If a student receives 45-49 for their final mark for the course they will automatically be granted an additional assessment. This will most likely be in the form of a new exam (Additional Assessment) and will have the same weight as the original exam unless an alternative requirement (for example a hurdle requirement) is stated in this semester’s Course Outline. If, after replacing the original exam mark with the new exam mark, it is calculated that the student has passed the course, they will receive 50 Pass as their final result for the course (no higher) but if the calculation totals less than 50, their grade will be Fail and the higher of the original mark or the mark following the Additional Assessment will be recorded as the final result.
  • Student Feedback

    The University places a high priority on approaches to learning and teaching that enhance the student experience. Feedback is sought from students in a variety of ways including on-going engagement with staff, the use of online discussion boards and the use of Student Experience of Learning and Teaching (SELT) surveys as well as GOS surveys and Program reviews.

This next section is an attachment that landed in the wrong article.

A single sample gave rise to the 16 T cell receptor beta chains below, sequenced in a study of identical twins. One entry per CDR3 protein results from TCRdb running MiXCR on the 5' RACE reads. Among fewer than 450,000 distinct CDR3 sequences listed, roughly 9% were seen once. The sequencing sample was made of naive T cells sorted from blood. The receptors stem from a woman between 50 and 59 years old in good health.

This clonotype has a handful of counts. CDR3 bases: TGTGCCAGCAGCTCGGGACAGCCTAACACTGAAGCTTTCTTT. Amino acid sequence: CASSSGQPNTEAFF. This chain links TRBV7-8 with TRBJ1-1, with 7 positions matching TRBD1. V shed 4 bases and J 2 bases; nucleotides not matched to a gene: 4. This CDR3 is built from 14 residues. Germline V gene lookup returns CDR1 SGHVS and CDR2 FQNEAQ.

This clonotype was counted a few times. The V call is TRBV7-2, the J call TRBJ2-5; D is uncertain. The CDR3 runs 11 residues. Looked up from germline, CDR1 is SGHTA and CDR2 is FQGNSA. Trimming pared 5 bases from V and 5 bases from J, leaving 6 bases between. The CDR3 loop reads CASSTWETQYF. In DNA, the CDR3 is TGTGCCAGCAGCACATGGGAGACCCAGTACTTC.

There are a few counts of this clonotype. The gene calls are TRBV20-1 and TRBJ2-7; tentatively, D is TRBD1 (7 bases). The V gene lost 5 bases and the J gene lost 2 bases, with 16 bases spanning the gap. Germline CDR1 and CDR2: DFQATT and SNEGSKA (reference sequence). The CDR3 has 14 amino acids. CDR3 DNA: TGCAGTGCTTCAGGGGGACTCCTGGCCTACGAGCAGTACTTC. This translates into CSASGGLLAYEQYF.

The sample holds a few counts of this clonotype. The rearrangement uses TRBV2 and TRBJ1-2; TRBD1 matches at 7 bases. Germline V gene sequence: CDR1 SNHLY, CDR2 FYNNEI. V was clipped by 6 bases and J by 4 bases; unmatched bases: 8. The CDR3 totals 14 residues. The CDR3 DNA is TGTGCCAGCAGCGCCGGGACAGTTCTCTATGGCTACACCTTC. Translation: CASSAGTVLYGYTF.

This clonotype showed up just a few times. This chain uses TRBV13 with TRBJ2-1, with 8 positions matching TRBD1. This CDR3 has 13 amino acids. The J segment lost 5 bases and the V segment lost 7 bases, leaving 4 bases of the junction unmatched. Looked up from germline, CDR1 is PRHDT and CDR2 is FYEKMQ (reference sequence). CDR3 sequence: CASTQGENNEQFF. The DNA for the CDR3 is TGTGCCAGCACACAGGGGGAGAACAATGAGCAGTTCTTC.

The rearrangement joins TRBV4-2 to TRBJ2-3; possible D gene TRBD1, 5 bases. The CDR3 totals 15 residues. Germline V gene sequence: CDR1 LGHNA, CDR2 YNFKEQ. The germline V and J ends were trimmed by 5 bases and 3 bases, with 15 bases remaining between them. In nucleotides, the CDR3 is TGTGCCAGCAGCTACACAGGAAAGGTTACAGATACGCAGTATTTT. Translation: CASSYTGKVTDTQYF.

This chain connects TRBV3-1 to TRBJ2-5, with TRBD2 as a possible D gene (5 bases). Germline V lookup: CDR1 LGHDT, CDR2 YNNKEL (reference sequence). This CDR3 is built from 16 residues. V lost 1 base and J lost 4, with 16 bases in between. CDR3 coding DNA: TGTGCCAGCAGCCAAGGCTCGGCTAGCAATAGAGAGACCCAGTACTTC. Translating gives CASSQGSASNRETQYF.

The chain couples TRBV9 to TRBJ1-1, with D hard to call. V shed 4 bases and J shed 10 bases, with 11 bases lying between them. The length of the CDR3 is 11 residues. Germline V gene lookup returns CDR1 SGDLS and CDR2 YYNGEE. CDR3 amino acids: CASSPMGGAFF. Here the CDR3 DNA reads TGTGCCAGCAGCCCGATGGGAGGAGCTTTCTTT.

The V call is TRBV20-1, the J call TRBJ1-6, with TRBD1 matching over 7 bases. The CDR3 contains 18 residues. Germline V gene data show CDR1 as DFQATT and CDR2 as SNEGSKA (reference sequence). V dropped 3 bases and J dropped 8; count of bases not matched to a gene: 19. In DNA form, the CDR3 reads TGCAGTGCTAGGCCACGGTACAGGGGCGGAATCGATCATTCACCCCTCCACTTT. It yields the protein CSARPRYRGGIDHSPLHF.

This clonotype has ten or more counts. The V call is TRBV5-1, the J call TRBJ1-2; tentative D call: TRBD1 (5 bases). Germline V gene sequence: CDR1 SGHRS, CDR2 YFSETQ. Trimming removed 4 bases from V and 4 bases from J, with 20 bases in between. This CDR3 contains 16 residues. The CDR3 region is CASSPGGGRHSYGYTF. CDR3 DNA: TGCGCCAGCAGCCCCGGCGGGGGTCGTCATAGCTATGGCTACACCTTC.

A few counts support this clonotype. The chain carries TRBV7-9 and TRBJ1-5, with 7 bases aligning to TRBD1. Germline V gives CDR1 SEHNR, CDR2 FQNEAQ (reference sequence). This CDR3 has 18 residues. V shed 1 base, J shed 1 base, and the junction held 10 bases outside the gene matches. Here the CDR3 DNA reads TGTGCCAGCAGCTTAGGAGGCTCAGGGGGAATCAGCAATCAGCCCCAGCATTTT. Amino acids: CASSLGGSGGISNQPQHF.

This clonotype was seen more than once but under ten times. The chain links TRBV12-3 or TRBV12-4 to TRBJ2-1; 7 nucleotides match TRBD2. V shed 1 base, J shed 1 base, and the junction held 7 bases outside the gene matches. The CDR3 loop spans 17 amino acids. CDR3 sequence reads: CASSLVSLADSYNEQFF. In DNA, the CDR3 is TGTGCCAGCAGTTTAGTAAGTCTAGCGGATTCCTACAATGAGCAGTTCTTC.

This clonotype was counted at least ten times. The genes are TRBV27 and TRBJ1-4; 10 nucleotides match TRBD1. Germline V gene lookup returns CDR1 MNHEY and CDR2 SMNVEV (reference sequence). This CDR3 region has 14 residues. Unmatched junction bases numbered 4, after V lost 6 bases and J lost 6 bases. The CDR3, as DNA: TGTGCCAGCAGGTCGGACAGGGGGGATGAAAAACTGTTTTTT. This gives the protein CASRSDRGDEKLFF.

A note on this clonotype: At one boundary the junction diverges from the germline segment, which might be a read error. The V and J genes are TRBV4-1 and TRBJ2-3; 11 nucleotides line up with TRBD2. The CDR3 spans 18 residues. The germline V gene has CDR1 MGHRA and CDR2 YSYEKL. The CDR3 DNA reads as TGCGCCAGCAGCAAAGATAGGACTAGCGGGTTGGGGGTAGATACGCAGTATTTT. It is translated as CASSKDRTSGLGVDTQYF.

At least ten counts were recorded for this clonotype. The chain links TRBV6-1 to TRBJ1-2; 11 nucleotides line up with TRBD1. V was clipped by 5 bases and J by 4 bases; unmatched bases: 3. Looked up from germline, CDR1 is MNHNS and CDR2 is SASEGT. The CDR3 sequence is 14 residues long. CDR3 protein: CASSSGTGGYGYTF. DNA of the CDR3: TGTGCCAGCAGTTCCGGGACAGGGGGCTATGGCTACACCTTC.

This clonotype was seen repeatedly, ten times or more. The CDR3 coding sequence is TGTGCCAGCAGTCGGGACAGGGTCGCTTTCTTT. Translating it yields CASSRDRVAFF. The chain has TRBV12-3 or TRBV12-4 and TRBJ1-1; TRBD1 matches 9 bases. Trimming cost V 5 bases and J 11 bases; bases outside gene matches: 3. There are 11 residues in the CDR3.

SELTs are an important source of information to inform individual teaching practice, decisions about teaching duties, and course and program curriculum design. They enable the University to assess how effectively its learning environments and teaching practices facilitate student engagement and learning outcomes. Under the current SELT Policy ( course SELTs are mandated and must be conducted at the conclusion of each term/semester/trimester for every course offering. Feedback on issues raised through course SELT surveys is made available to enrolled students through various resources (e.g. MyUni). In addition aggregated course SELT data is available.

  • Student Support
  • Policies & Guidelines